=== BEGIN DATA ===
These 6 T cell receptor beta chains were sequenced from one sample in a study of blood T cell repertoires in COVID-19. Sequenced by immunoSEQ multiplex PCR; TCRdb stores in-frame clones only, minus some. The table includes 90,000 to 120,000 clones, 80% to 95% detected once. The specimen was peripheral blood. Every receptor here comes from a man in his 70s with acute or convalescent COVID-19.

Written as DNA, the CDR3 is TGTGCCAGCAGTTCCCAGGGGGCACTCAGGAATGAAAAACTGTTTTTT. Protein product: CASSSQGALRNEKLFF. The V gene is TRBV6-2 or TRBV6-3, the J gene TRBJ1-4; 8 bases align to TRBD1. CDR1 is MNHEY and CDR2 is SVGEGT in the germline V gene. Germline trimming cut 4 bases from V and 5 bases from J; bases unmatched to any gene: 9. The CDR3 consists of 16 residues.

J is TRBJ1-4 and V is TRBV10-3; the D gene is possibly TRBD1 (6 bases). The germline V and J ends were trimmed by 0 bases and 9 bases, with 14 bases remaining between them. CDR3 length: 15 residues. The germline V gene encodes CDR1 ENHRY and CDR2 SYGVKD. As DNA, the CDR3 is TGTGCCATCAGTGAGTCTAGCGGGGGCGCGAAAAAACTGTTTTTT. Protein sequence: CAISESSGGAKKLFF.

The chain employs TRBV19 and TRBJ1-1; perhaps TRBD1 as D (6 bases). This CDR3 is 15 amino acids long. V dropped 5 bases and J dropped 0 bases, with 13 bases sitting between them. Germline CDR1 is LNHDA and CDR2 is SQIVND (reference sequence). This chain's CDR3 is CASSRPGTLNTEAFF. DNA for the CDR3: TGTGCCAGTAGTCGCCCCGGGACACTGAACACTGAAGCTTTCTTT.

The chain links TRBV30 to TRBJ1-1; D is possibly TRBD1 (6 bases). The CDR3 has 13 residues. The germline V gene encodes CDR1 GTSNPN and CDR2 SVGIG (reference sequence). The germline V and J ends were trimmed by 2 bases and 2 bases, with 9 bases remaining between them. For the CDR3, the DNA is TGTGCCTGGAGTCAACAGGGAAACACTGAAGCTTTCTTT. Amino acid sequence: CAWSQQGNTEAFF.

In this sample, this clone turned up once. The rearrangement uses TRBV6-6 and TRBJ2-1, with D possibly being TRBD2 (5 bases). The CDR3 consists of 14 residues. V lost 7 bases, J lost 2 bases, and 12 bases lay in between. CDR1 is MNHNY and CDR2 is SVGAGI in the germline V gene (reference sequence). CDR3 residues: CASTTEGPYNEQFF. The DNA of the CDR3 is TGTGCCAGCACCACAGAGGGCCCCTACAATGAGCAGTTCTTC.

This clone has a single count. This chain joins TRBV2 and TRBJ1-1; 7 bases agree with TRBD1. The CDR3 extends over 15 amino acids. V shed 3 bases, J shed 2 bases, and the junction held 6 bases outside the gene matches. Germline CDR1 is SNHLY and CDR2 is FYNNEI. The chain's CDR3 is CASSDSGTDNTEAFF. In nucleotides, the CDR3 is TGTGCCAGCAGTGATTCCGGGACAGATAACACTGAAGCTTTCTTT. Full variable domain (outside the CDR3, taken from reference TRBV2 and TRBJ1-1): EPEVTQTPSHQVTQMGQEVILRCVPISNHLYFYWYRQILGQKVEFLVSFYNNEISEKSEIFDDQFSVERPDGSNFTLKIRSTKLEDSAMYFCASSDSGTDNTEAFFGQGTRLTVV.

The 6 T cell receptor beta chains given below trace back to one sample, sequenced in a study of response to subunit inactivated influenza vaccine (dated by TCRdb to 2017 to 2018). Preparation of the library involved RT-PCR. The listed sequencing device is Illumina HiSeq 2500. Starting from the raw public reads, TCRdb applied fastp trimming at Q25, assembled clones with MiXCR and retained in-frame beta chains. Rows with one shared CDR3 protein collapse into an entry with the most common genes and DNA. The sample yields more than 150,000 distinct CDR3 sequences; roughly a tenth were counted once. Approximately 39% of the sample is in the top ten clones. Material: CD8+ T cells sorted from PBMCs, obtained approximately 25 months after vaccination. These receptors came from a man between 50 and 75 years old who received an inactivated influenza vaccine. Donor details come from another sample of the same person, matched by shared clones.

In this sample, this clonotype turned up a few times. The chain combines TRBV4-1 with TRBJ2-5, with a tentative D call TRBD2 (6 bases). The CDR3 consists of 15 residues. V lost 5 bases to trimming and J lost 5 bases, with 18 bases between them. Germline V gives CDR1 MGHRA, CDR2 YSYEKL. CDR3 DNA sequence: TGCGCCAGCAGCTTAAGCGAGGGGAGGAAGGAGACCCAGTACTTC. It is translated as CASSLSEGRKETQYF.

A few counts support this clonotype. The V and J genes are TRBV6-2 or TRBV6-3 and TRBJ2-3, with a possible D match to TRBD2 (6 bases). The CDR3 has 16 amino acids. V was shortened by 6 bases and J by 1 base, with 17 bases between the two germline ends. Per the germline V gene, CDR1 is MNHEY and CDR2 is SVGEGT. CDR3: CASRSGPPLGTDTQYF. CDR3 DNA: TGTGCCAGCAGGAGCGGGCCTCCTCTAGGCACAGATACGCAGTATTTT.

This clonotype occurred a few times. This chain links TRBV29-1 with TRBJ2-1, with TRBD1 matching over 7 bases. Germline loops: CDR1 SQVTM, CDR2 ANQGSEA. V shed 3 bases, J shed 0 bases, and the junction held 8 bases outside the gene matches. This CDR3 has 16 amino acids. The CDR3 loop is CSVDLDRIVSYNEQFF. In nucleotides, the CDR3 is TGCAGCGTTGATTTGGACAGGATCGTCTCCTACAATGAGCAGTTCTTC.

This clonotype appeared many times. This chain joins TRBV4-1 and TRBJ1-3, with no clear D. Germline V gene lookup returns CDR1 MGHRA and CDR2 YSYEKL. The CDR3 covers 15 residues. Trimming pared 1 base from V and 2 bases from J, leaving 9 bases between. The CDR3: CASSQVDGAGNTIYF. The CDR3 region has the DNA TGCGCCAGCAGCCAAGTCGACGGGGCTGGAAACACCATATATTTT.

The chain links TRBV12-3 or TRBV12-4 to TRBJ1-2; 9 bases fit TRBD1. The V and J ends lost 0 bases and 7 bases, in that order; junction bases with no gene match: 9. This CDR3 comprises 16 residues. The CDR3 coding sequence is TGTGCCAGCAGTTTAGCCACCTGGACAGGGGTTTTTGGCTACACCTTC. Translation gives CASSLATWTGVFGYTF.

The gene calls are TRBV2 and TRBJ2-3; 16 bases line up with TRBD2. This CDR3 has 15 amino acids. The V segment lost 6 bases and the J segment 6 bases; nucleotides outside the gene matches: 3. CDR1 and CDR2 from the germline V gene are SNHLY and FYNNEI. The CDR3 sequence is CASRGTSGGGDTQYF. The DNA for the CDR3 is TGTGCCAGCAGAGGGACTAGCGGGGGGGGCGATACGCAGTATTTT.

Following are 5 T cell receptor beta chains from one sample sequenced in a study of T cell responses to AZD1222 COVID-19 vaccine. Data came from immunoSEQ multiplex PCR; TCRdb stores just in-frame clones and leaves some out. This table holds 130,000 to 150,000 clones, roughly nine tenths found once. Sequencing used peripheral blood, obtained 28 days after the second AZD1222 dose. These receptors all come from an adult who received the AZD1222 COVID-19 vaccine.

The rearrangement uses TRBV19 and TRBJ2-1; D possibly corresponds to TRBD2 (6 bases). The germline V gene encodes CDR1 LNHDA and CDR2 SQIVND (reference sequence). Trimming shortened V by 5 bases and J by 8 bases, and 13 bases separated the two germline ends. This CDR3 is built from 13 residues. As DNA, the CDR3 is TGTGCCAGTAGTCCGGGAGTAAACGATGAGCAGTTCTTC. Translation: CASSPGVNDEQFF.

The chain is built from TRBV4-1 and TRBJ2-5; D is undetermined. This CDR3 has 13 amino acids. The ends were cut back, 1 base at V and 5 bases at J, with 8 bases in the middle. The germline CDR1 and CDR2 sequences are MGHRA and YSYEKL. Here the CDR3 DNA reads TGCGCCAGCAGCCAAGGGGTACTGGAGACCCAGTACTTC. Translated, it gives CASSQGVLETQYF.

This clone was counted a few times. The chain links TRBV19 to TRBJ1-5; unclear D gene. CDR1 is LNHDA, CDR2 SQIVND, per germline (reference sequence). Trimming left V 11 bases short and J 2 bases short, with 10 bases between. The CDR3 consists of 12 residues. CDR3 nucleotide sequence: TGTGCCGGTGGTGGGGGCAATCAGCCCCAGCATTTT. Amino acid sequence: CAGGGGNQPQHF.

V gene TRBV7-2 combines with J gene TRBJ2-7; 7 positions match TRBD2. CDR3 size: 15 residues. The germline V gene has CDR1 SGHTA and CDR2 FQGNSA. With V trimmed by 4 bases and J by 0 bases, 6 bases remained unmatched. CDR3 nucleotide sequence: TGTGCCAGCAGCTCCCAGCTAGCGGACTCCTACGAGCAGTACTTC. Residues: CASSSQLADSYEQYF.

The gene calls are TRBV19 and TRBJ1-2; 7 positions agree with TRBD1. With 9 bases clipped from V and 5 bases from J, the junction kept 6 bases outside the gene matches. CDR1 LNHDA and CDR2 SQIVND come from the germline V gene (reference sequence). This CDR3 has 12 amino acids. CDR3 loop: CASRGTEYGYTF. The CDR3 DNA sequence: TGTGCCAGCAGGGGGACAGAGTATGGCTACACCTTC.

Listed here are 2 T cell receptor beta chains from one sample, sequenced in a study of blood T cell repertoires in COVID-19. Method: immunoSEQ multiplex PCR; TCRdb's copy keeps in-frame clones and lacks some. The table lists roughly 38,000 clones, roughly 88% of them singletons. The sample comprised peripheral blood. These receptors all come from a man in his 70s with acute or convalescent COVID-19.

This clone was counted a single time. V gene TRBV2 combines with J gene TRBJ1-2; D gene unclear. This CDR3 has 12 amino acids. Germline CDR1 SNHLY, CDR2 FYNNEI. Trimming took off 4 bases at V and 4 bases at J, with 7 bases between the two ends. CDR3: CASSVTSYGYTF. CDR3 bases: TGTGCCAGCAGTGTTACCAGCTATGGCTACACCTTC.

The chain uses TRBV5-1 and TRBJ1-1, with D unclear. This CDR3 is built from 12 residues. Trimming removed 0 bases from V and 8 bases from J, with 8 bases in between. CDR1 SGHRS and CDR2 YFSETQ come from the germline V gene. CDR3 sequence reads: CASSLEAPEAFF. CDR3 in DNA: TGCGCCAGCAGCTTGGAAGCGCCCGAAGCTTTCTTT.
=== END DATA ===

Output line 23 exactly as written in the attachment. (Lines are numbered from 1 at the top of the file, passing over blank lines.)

The chain uses TRBV5-1 and TRBJ1-1, with D unclear. This CDR3 is built from 12 residues. Trimming removed 0 bases from V and 8 bases from J, with 8 bases in between. CDR1 SGHRS and CDR2 YFSETQ come from the germline V gene. CDR3 sequence reads: CASSLEAPEAFF. CDR3 in DNA: TGCGCCAGCAGCTTGGAAGCGCCCGAAGCTTTCTTT.